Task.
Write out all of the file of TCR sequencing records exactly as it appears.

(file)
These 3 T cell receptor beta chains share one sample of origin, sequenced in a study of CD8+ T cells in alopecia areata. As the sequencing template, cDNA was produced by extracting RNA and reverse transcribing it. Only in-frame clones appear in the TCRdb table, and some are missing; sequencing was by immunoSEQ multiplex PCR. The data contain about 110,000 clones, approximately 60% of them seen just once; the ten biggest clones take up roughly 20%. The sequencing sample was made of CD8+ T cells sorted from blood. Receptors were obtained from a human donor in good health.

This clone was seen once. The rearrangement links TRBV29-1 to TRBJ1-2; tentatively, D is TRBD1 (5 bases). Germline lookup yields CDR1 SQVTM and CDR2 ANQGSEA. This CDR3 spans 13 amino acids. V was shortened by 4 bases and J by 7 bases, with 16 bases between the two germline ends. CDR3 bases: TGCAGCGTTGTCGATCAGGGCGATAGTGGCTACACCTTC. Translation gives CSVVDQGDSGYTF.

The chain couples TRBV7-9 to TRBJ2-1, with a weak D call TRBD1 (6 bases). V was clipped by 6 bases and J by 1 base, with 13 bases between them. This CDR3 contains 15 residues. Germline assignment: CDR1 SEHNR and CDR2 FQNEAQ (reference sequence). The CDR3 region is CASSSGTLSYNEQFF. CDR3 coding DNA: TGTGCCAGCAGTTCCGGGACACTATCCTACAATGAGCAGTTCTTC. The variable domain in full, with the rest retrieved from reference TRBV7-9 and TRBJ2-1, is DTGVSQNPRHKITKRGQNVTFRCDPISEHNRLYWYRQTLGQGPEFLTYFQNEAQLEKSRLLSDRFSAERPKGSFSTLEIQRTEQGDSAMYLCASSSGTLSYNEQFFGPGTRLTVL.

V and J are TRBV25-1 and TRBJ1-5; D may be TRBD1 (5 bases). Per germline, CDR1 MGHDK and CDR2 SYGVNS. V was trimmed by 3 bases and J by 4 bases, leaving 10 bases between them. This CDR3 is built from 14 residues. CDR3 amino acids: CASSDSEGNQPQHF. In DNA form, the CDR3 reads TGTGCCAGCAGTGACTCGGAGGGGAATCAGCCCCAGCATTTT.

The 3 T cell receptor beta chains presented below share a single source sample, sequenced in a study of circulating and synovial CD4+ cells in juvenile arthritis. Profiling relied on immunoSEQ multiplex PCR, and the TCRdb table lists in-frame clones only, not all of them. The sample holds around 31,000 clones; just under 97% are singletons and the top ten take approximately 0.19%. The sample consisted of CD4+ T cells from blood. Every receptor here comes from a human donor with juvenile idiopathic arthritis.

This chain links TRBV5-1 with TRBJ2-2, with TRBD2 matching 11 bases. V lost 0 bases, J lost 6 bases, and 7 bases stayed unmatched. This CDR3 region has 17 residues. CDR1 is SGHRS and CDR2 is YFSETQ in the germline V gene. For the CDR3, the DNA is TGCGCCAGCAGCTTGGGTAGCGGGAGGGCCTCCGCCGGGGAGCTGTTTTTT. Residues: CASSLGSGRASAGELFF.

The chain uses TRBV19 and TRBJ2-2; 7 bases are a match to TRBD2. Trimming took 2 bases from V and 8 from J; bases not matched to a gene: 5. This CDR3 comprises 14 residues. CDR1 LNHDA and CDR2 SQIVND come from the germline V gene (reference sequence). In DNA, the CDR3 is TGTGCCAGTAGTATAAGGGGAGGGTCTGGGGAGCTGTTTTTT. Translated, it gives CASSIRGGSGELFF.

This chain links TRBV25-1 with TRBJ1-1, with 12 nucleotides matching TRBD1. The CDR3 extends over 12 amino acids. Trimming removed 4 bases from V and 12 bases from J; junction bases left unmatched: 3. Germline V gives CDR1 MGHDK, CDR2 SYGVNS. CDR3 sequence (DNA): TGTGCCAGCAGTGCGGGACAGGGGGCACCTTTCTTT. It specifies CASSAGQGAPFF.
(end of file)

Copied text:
These 3 T cell receptor beta chains share one sample of origin, sequenced in a study of CD8+ T cells in alopecia areata. As the sequencing template, cDNA was produced by extracting RNA and reverse transcribing it. Only in-frame clones appear in the TCRdb table, and some are missing; sequencing was by immunoSEQ multiplex PCR. The data contain about 110,000 clones, approximately 60% of them seen just once; the ten biggest clones take up roughly 20%. The sequencing sample was made of CD8+ T cells sorted from blood. Receptors were obtained from a human donor in good health.

This clone was seen once. The rearrangement links TRBV29-1 to TRBJ1-2; tentatively, D is TRBD1 (5 bases). Germline lookup yields CDR1 SQVTM and CDR2 ANQGSEA. This CDR3 spans 13 amino acids. V was shortened by 4 bases and J by 7 bases, with 16 bases between the two germline ends. CDR3 bases: TGCAGCGTTGTCGATCAGGGCGATAGTGGCTACACCTTC. Translation gives CSVVDQGDSGYTF.

The chain couples TRBV7-9 to TRBJ2-1, with a weak D call TRBD1 (6 bases). V was clipped by 6 bases and J by 1 base, with 13 bases between them. This CDR3 contains 15 residues. Germline assignment: CDR1 SEHNR and CDR2 FQNEAQ (reference sequence). The CDR3 region is CASSSGTLSYNEQFF. CDR3 coding DNA: TGTGCCAGCAGTTCCGGGACACTATCCTACAATGAGCAGTTCTTC. The variable domain in full, with the rest retrieved from reference TRBV7-9 and TRBJ2-1, is DTGVSQNPRHKITKRGQNVTFRCDPISEHNRLYWYRQTLGQGPEFLTYFQNEAQLEKSRLLSDRFSAERPKGSFSTLEIQRTEQGDSAMYLCASSSGTLSYNEQFFGPGTRLTVL.

V and J are TRBV25-1 and TRBJ1-5; D may be TRBD1 (5 bases). Per germline, CDR1 MGHDK and CDR2 SYGVNS. V was trimmed by 3 bases and J by 4 bases, leaving 10 bases between them. This CDR3 is built from 14 residues. CDR3 amino acids: CASSDSEGNQPQHF. In DNA form, the CDR3 reads TGTGCCAGCAGTGACTCGGAGGGGAATCAGCCCCAGCATTTT.

The 3 T cell receptor beta chains presented below share a single source sample, sequenced in a study of circulating and synovial CD4+ cells in juvenile arthritis. Profiling relied on immunoSEQ multiplex PCR, and the TCRdb table lists in-frame clones only, not all of them. The sample holds around 31,000 clones; just under 97% are singletons and the top ten take approximately 0.19%. The sample consisted of CD4+ T cells from blood. Every receptor here comes from a human donor with juvenile idiopathic arthritis.

This chain links TRBV5-1 with TRBJ2-2, with TRBD2 matching 11 bases. V lost 0 bases, J lost 6 bases, and 7 bases stayed unmatched. This CDR3 region has 17 residues. CDR1 is SGHRS and CDR2 is YFSETQ in the germline V gene. For the CDR3, the DNA is TGCGCCAGCAGCTTGGGTAGCGGGAGGGCCTCCGCCGGGGAGCTGTTTTTT. Residues: CASSLGSGRASAGELFF.

The chain uses TRBV19 and TRBJ2-2; 7 bases are a match to TRBD2. Trimming took 2 bases from V and 8 from J; bases not matched to a gene: 5. This CDR3 comprises 14 residues. CDR1 LNHDA and CDR2 SQIVND come from the germline V gene (reference sequence). In DNA, the CDR3 is TGTGCCAGTAGTATAAGGGGAGGGTCTGGGGAGCTGTTTTTT. Translated, it gives CASSIRGGSGELFF.

This chain links TRBV25-1 with TRBJ1-1, with 12 nucleotides matching TRBD1. The CDR3 extends over 12 amino acids. Trimming removed 4 bases from V and 12 bases from J; junction bases left unmatched: 3. Germline V gives CDR1 MGHDK, CDR2 SYGVNS. CDR3 sequence (DNA): TGTGCCAGCAGTGCGGGACAGGGGGCACCTTTCTTT. It specifies CASSAGQGAPFF.